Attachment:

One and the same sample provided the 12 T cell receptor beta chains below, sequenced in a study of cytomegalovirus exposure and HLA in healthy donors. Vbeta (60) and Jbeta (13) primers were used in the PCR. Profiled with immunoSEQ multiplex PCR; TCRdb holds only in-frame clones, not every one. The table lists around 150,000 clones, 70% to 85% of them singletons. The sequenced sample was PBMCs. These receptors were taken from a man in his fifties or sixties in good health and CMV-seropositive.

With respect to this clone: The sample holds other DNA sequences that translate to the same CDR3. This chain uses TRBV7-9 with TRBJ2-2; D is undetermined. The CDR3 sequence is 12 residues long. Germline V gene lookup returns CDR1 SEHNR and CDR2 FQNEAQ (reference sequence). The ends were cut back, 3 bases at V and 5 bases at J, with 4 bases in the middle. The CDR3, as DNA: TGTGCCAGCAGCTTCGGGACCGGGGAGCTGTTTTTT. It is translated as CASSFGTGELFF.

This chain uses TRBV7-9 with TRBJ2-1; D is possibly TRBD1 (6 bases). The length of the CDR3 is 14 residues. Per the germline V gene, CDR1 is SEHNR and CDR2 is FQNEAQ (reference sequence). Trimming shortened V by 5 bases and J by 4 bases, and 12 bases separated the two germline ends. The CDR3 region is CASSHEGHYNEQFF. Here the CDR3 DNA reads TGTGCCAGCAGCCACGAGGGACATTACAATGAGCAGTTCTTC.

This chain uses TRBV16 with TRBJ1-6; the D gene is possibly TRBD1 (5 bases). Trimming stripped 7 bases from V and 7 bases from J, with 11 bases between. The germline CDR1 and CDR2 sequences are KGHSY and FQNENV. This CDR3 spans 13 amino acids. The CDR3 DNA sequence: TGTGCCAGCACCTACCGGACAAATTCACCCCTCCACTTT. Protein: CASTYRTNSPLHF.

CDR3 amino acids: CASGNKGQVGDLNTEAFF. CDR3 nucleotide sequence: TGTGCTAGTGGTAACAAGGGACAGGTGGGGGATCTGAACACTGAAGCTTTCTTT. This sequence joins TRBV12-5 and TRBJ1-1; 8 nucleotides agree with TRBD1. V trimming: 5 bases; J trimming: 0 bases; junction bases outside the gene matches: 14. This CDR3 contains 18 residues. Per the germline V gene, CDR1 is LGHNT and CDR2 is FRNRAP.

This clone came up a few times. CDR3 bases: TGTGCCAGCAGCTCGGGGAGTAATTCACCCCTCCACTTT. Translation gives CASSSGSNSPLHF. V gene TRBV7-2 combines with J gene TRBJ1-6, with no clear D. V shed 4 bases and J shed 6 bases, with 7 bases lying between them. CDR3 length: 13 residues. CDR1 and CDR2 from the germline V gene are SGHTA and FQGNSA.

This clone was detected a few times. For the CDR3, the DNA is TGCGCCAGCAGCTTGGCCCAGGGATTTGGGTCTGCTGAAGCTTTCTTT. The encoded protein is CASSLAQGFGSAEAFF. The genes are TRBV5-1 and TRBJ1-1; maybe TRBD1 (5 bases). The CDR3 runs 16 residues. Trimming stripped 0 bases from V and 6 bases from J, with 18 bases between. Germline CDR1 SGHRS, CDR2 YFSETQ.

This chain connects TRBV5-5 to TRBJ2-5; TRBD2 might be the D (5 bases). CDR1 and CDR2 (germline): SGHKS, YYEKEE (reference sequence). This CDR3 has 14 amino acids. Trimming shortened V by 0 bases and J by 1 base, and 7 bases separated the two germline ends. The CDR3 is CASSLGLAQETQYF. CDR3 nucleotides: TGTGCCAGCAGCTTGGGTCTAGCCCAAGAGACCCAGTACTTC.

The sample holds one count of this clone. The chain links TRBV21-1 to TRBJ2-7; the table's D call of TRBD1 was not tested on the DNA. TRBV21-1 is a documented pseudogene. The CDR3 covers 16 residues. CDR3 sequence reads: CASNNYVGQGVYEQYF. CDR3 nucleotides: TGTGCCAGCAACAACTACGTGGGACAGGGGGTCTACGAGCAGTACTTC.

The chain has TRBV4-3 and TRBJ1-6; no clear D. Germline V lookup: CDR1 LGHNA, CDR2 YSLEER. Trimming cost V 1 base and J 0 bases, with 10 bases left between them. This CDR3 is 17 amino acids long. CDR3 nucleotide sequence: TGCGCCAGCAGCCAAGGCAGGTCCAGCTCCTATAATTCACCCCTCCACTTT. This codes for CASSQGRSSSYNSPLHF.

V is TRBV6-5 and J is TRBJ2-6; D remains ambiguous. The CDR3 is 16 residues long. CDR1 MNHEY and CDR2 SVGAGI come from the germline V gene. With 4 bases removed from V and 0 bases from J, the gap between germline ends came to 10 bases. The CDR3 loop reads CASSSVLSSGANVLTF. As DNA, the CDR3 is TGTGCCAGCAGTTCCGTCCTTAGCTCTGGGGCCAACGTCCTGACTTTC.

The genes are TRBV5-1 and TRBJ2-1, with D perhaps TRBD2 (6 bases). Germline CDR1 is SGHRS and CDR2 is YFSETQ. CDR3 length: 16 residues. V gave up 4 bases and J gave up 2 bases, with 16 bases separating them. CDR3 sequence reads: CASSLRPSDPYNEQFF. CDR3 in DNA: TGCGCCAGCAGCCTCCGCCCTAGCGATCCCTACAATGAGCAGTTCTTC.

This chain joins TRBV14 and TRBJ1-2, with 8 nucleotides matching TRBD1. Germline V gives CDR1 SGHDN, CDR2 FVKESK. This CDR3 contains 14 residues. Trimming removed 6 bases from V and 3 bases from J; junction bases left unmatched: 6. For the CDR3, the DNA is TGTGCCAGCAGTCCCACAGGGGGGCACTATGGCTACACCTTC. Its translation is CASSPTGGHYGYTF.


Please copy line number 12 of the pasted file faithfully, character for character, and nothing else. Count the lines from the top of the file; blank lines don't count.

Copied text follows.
The genes are TRBV5-1 and TRBJ2-1, with D perhaps TRBD2 (6 bases). Germline CDR1 is SGHRS and CDR2 is YFSETQ. CDR3 length: 16 residues. V gave up 4 bases and J gave up 2 bases, with 16 bases separating them. CDR3 sequence reads: CASSLRPSDPYNEQFF. CDR3 in DNA: TGCGCCAGCAGCCTCCGCCCTAGCGATCCCTACAATGAGCAGTTCTTC.